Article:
Political Aftershocks Of An Economic Earthquake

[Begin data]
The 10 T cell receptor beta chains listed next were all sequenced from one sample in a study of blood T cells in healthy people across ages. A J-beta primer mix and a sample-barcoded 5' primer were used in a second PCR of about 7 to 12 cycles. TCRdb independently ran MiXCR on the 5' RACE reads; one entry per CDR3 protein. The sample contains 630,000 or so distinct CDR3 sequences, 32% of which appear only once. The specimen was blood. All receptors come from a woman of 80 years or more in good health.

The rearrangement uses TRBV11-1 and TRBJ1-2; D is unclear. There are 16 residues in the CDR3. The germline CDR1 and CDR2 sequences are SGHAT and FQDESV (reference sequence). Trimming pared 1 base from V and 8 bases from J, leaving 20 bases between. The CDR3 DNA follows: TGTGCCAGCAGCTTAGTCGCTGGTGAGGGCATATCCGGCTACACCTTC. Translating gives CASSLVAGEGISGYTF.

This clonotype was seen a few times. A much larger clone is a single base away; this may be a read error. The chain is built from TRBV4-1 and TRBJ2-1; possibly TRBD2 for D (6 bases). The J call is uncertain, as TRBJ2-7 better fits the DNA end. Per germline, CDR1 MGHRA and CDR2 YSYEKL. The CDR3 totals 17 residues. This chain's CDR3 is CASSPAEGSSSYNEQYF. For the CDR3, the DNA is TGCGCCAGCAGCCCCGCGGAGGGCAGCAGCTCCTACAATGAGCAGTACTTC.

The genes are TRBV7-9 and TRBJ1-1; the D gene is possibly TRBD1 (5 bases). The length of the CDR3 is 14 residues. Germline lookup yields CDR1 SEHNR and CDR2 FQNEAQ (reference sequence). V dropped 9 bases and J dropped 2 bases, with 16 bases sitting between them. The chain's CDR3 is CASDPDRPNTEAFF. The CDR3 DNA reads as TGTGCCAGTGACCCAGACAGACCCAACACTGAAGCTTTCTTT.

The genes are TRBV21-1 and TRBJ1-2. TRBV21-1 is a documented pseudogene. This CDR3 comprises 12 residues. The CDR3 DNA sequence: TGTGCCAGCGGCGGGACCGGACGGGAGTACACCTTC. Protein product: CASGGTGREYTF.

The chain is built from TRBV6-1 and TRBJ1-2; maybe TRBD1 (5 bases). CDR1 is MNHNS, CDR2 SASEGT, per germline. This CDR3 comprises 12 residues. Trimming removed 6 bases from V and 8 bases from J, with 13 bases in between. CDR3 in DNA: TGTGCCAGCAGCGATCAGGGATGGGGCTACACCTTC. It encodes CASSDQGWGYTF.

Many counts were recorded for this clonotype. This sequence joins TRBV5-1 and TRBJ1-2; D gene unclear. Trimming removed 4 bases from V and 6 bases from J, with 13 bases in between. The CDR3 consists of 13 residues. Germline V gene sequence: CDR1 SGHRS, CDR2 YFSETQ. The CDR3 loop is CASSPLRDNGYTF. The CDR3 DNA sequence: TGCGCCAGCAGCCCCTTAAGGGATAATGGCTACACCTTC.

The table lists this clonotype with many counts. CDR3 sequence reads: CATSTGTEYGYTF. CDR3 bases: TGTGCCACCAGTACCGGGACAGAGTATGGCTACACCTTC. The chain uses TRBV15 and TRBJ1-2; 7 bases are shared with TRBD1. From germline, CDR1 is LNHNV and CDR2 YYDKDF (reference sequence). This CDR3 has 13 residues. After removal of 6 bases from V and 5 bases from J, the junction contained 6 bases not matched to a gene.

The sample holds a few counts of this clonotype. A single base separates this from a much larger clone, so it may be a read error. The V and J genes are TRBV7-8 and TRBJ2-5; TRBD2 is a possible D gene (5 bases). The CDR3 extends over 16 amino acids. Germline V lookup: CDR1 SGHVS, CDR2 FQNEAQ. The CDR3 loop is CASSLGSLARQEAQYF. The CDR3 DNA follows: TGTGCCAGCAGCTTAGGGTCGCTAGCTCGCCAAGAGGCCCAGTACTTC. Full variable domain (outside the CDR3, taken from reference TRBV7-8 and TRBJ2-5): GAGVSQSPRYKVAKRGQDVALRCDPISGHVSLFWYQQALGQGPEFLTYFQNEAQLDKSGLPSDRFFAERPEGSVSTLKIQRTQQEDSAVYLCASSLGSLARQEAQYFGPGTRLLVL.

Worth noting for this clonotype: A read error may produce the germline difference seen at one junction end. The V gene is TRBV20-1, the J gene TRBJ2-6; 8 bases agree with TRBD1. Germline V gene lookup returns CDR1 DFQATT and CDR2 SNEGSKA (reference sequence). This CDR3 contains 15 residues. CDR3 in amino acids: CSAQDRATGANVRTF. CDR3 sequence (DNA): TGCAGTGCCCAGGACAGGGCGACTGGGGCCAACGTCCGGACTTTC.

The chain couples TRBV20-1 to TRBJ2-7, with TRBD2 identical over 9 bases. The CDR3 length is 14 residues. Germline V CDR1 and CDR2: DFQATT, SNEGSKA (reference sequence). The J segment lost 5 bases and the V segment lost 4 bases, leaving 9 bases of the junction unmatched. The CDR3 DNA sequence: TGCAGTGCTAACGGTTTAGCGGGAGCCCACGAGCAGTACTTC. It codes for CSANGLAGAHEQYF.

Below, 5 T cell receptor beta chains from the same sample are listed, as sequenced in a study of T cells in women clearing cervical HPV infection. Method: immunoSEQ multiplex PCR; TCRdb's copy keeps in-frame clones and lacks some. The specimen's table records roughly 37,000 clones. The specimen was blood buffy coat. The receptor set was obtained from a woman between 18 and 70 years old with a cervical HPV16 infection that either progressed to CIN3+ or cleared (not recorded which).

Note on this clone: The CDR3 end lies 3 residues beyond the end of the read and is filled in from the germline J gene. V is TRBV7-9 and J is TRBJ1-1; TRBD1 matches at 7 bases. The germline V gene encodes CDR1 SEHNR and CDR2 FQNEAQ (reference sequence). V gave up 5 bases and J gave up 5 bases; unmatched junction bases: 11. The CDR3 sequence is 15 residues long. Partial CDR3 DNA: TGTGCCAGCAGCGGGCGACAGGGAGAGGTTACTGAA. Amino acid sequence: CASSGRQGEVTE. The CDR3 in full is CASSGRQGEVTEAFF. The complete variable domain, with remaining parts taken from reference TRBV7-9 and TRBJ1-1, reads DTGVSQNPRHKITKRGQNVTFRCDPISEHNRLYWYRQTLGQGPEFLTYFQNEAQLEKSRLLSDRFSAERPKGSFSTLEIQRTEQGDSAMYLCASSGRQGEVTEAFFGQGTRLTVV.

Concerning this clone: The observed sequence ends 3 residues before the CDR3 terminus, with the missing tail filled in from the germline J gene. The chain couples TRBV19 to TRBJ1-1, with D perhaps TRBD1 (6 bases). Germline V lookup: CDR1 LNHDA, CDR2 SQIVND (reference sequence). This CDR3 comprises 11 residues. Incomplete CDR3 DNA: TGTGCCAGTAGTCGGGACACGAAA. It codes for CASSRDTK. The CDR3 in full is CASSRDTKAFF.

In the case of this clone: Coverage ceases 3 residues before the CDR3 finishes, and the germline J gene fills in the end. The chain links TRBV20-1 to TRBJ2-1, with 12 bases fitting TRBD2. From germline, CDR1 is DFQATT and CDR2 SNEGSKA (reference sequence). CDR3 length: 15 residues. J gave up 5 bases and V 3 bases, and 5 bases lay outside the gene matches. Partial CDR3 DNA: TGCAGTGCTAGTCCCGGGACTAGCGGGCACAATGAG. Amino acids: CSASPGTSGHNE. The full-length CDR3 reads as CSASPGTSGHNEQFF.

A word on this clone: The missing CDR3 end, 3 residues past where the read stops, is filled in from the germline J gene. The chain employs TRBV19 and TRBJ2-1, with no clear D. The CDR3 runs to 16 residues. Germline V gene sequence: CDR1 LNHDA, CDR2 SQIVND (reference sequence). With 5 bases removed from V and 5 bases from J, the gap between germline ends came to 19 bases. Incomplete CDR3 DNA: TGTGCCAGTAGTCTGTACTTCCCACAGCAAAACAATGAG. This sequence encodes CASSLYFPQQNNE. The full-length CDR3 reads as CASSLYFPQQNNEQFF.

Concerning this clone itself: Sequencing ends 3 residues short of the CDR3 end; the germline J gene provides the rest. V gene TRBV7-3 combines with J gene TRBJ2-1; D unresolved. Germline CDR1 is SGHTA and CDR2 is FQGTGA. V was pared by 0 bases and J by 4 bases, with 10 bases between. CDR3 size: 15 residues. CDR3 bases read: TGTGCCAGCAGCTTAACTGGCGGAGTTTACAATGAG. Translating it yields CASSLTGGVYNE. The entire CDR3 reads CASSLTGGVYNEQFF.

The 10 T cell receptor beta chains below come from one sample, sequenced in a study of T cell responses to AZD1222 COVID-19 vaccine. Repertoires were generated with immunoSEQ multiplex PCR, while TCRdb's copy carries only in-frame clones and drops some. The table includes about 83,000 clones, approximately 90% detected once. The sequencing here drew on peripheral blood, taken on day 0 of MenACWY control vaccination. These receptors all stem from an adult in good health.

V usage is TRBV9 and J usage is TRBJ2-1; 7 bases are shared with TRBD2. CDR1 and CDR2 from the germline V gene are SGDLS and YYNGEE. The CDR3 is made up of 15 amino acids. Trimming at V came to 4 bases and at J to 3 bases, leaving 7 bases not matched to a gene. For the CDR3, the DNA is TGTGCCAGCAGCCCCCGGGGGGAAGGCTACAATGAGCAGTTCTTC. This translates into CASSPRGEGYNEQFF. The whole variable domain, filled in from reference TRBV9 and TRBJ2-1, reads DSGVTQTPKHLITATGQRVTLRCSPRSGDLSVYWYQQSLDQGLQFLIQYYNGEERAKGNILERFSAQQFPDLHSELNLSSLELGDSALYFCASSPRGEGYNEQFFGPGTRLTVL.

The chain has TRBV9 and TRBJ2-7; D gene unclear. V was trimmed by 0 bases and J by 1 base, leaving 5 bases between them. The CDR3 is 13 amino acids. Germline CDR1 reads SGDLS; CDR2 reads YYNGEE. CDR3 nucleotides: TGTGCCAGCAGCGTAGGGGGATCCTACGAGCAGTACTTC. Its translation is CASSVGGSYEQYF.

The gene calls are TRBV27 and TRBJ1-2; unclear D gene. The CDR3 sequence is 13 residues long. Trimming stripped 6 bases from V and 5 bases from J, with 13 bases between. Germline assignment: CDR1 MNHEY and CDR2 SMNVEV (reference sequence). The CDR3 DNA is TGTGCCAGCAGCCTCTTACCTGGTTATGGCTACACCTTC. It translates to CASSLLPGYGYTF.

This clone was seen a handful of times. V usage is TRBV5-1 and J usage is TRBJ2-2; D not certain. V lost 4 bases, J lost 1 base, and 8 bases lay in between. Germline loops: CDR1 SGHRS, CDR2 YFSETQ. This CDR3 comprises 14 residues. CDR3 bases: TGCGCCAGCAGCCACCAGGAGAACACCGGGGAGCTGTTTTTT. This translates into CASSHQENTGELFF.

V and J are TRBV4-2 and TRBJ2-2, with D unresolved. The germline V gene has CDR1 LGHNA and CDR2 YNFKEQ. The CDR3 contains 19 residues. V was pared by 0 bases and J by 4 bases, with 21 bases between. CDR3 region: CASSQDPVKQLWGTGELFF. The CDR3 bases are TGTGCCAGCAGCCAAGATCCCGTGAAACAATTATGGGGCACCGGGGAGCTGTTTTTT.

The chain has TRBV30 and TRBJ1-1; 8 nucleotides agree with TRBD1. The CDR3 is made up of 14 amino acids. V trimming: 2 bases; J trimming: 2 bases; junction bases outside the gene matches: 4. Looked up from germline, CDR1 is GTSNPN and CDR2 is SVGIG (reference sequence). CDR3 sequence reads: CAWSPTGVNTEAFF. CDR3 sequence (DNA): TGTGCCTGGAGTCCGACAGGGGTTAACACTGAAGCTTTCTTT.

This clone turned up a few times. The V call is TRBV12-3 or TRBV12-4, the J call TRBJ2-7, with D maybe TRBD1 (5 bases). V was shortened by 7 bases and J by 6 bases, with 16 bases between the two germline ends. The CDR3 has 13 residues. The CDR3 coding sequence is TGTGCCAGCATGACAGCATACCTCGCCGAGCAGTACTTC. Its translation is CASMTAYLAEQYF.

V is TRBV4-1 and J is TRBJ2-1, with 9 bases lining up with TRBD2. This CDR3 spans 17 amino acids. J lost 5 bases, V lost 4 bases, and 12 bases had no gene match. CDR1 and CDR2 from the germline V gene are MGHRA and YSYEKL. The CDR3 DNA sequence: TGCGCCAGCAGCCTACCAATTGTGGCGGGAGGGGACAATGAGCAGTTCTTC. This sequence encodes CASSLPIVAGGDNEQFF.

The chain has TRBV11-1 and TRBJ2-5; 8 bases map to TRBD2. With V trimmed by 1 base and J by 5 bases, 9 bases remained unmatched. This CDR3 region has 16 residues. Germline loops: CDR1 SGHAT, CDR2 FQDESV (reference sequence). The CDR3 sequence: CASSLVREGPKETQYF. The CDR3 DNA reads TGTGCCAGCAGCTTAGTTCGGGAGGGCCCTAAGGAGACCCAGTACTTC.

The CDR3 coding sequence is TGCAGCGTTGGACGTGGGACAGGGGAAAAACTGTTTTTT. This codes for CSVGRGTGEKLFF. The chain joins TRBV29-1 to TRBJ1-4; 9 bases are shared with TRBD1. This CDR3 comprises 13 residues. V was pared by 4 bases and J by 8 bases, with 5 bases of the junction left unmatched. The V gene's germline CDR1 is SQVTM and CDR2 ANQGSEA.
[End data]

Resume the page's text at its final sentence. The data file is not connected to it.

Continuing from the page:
From its earliest days, California has relished big jobs. The state was in its infancy when 10,000 workers--many of them from the first wave of Chinese immigrants--built a 127-mile railroad over and through the Sierra Nevada. Later, as the Golden State kept drawing hordes from across the continent and oceans, it didn't flinch at providing a premier system of roads, aqueducts a Roman emperor would envy, munificent social programs, and a standard-setting system of higher education. If there were bumps on that 10-lane California freeway, they soon were smoothed by a relentlessly booming economy that grew to rival all but a handful of the largest nations on earth.

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